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Re: 1812 Re: US Army Officers coat

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  • Steve Abolt
    Officer s garments vary in style throughout the war.  By the uniform change of Feb 1812 company grade officers were to wear coatees.  This means a short
    Message 1 of 4 , Feb 23, 2013
      Officer's garments vary in style throughout the war.  By the uniform change of Feb 1812 company grade officers were to wear coatees.  This means a short tailed coat.  The coatees with red collars and cuffs were to be trimmed in metallic braid on the collars.  The blind buttonholes on the chest, pocket flaps and cuffs were to be worked in silk twist.

      Some officers fully laced their 1812 pattern coats.  The portrait of CPT S.W. Kearney's hows such a laced coat.  The light artillery coat of CPT Samuel Price in the collection of the TN State museum in Nashville also is a fully laced coat.

       Previously officers had coats reaching to the bend of the knee.  This was with the 1808 pattern.  There is some debate if the 1810 pattern had either 3/4 length or all the way to the knee.  At the beginning of the war officers of Regiments 1 through 7 were in either the pattern of 1808 or 1810.

      The 1812 regulations also allowed an undress coat for all officers.  This was an all blue garment with blind buttonholes worked in silk twist. The collar was to be framed and its buttonholes laced in metallic. It was this garment which evolved in May 1813 to the long tailed all blue coat for all officers sans metallic trim..  This style with slight modifications was worn until 1821.  At that time company grade officers were again uniformed in the short tail coat,.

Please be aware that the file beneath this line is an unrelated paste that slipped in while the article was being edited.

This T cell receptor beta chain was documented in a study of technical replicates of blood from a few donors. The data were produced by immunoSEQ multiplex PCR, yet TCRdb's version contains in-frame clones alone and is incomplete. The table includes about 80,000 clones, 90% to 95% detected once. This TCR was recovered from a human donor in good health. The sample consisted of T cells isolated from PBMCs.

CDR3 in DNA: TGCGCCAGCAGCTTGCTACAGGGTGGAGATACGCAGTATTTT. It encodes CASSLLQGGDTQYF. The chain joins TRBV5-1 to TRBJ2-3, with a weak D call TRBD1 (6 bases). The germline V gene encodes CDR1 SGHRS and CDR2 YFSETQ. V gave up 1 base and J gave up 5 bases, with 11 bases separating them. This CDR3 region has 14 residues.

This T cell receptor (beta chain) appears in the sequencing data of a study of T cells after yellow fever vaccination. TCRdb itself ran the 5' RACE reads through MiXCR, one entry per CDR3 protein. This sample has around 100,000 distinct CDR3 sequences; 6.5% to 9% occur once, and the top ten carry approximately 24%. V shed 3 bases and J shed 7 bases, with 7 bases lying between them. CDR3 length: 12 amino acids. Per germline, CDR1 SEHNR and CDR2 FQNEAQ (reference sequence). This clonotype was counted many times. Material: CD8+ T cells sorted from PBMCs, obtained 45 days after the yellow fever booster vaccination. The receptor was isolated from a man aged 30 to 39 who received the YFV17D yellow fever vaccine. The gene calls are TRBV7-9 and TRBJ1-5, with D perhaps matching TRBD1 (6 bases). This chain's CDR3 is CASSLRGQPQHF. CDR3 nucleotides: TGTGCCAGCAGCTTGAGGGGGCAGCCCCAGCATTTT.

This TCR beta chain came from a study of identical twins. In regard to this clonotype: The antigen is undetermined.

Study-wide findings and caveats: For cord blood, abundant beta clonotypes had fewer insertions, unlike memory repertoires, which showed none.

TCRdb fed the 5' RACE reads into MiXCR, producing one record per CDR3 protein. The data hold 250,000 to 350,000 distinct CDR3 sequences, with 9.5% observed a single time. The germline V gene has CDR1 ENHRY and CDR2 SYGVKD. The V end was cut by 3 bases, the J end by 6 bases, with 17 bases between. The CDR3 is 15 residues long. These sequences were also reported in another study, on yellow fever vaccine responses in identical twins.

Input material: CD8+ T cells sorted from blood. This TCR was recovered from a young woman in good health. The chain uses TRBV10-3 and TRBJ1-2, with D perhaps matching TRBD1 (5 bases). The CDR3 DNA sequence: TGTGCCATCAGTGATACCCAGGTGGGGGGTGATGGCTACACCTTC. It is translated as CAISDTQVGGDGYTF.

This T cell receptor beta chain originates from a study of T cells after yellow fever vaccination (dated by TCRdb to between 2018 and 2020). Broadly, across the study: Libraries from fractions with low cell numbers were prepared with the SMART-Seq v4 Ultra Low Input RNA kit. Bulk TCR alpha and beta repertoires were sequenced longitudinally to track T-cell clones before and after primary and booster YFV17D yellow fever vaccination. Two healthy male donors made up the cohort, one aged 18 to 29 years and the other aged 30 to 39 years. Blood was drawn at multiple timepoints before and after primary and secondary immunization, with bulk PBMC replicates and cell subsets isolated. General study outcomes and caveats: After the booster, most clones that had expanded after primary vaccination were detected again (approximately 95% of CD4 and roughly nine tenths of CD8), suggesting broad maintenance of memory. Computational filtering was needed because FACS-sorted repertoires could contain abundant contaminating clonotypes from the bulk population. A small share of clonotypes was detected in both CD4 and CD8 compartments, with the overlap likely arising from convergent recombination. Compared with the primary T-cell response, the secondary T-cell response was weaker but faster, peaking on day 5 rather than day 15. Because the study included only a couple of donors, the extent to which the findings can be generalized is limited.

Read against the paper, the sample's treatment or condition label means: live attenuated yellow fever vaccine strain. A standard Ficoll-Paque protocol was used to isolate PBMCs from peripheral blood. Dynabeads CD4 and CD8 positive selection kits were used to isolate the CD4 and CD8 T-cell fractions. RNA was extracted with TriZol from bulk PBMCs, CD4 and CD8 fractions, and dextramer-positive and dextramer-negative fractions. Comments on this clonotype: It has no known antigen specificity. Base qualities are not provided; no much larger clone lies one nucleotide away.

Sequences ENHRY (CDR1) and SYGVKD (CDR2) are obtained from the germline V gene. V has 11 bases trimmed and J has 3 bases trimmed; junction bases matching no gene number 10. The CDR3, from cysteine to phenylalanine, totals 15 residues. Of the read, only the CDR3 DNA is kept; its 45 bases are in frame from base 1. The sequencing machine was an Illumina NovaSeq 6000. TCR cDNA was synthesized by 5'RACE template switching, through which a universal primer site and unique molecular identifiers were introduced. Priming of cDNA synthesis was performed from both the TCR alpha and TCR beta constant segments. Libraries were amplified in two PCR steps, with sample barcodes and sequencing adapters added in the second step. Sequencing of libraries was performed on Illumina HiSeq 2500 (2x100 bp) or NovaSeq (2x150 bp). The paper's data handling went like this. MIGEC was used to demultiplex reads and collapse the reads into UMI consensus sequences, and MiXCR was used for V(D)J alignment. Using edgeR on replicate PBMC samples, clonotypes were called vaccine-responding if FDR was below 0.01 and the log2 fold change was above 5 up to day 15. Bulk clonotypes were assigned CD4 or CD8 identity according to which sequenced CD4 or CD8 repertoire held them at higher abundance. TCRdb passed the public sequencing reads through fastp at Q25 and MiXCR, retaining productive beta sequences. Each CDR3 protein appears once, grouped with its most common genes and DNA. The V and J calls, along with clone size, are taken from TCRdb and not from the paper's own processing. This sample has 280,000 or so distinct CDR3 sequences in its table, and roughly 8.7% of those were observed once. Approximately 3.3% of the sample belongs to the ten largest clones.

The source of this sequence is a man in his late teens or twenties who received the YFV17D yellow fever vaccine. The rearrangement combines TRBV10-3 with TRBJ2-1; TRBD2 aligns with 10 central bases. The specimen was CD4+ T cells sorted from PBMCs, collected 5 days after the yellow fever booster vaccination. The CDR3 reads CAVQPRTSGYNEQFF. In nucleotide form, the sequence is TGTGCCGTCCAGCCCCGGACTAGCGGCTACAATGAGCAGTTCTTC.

What is important to note that the US Army tended to uniform their company officers with the same shilouette  as the enlisted man. This changed in 1813.  The exception being the coats were made of finer materials and construction.  Meaning finer cloth,  metallic lace in place of worsted tape, buttons of silver or gold plate, depending on branch as opposed to either pewter or brass for enlisted.

      Rank was denoted by the placement of epaulets.  Company grade wore one with field grade wearing two.

      When ,on the rare occasion, sgts were raised from the ranks, they tended to wear their old garments with modifications until they could get with a tailor to produce the proper garments.  The inventory of a deceased officer who had been a sgt, shows very little in the way of clothing befitting an officer.  The only officer materials listed are his epaulet, sword, belt and feather.

      All the best,

      --- In WarOf1812@yahoogroups.com, "Steve" wrote:
      > Hello Group,
      > Question, would an Army Captain wear the same style coats as the enlisted men but with epaulet, etc. or would it be more like the "Zebulon Pike" coat with all the trim and double breasted?
      > Thanks!
      > Steve

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